Travellers who go abroad without travel insurance cover could face hospital bills of tens of thousands of pounds this summer. Thailand, USA and Canada are most expensive countries for medical treatment on holiday. Misunderstood EHIC could mean a shock to Brits on holiday this summer.
Bupa has analysed its insurance claims data to highlight the potentially high costs of requiring medical attention abroad which may be faced by the 8.5 million people a year who go on holiday without travel insurance. Looking at the average amount paid out for medical treatment in popular holiday destinations since 2008, Bupa found that Thailand, the USA and Canada are the most expensive countries in which to get sick or injured.
For example, treatment for British tourists suffering a heart attack in the USA cost £32,400 per person, on average. Even common injuries and illnesses could cost an uninsured holidaymaker hundreds, if not thousands, of pounds. Bupa paid an average of £1,725 to Mexican hospitals to treat each case of gastroenteritis contracted by its customers, and an average £1,240 for sprains and strains sustained in the USA.
Treatment in European countries can also be costly if tourists are not insured – and may come as a shock to those who fail to understand the limitations of the European Health Insurance Card (EHIC). Bupa paid an average £634 for treatment in France for customers with chickenpox. Heart attacks suffered on holiday in Spain cost an average £9,291. Many Brits may think their medical treatment costs are covered by having a European Health Insurance Card (EHIC).
Nearly one in four people who travel without insurance (24%) said they don’t bother taking out cover because they have an EHIC, yet only a quarter of people were correctly able to identify what the EHIC covers them for. The EHIC allows Brits to pay the same price for medical treatment as the locals in European countries – but this does not always mean that treatment is free. Nearly half of Brits (44%) believe that having an EHIC means the NHS picks up the bill for treatment needed on holiday.
Dr Tim Woodman, medical director, Bupa Health Funding comments, "Few of us go on holiday expecting to get ill or injured, but it does happen, and could cost you a small fortune in hospital bills if you don’t have adequate cover. Even common illnesses or injuries can be expensive to treat, so travelling uninsured is not a risk worth taking."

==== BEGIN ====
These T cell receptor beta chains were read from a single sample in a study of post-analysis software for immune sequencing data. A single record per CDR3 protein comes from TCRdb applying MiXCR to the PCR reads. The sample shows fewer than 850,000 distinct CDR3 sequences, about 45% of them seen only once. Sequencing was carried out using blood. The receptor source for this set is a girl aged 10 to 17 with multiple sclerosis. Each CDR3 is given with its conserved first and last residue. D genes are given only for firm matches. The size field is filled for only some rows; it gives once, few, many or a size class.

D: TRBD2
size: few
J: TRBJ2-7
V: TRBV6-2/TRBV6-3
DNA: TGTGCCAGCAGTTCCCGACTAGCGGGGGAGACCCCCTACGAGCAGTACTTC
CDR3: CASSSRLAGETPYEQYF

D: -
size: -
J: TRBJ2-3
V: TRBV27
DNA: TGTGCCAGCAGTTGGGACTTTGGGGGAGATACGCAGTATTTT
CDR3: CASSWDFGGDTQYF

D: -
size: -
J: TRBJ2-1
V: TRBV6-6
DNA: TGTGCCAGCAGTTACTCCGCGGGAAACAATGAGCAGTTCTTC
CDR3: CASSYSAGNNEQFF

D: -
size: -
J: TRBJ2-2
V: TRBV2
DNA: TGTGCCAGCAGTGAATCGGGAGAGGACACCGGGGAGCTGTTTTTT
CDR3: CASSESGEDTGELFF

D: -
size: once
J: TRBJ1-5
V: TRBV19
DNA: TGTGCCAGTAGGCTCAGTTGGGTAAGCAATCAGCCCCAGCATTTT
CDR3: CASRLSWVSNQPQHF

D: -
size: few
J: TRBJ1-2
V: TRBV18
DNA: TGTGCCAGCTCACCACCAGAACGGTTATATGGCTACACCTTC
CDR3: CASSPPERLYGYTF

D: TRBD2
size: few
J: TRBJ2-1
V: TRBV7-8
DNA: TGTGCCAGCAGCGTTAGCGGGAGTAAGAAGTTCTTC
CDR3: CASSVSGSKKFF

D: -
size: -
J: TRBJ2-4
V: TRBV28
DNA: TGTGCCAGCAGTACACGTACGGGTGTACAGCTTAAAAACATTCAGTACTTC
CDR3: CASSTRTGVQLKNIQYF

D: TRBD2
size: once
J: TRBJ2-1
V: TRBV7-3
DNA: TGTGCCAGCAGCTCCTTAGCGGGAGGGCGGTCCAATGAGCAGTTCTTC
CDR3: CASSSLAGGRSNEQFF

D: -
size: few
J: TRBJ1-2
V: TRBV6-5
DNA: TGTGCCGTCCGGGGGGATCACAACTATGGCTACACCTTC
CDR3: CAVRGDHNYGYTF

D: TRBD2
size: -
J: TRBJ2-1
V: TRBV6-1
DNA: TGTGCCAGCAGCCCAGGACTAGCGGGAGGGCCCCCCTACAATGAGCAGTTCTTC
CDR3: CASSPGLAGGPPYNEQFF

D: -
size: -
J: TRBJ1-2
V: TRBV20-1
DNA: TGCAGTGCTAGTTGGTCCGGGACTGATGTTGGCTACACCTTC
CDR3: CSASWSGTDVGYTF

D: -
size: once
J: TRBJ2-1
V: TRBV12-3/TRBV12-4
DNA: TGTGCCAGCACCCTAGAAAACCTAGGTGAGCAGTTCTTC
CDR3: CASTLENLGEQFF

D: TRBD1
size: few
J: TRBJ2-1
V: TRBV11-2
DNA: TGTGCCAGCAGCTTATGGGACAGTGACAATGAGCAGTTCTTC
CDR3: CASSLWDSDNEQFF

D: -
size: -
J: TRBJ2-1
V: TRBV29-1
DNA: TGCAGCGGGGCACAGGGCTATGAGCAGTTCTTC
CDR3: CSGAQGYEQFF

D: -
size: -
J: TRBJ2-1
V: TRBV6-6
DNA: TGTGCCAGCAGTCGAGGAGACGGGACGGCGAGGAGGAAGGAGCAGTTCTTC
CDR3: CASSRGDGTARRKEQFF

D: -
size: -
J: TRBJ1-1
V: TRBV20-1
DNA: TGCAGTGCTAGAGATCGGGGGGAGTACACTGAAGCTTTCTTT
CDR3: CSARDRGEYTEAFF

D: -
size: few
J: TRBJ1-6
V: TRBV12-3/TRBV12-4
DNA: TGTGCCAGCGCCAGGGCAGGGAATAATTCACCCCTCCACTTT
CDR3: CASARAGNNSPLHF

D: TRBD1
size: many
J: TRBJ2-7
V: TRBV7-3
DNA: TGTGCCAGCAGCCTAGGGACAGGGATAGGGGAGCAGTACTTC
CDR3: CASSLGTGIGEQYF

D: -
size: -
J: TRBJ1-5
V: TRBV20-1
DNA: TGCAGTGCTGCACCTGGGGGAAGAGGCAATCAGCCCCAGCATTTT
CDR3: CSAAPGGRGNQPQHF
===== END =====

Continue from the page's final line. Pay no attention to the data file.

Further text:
1. If you’re travelling to Europe, make sure your EHIC hasn’t expired and that you understand its limitations. 2. Find out if you need any vaccinations for where you’re going. Arrange to see a nurse or travel clinic six to eight weeks before you go. 3. Check if malaria is present at your destination and get anti-malarial tablets if you need them. 4. Stay safe in the sun: I can’t stress this enough! Slap on the sunscreen, keep hydrated and stay in the shade during the hottest part of the day. 5. Make sure you always pack your existing medication and carry extra for emergencies. For example, if you have asthma, pack one inhaler in your hand luggage and a spare in your hold luggage. Many countries require a doctor's letter or copy of your prescription confirming that these medications have been issued for you. Some countries have very strict rules on drugs that can be brought in, even if you bought them over the counter in the UK, with severe penalties.
As a leading international healthcare insurance group, Bupa offers health insurance and medical subscription products, runs care homes, retirement villages, hospitals, primary care centres and dental clinics. Bupa also provides workplace health services, home healthcare, health assessments and long-term condition management services. With over 22 million customers in 190 countries, Bupa employs more than 70,000 people, principally in the UK, Australia, Spain, Poland, New Zealand and Chile, as well as Saudi Arabia, Hong Kong, India, Thailand, and the USA.
Notes: Claims data from Bupa Travel Insurance claims 01/01/2008 to 31/05/2014. Opinion polling was conducted online in July 2014 by Atomik research. 2,012 UK adults took part. Claims data may include treatment at private facilities.
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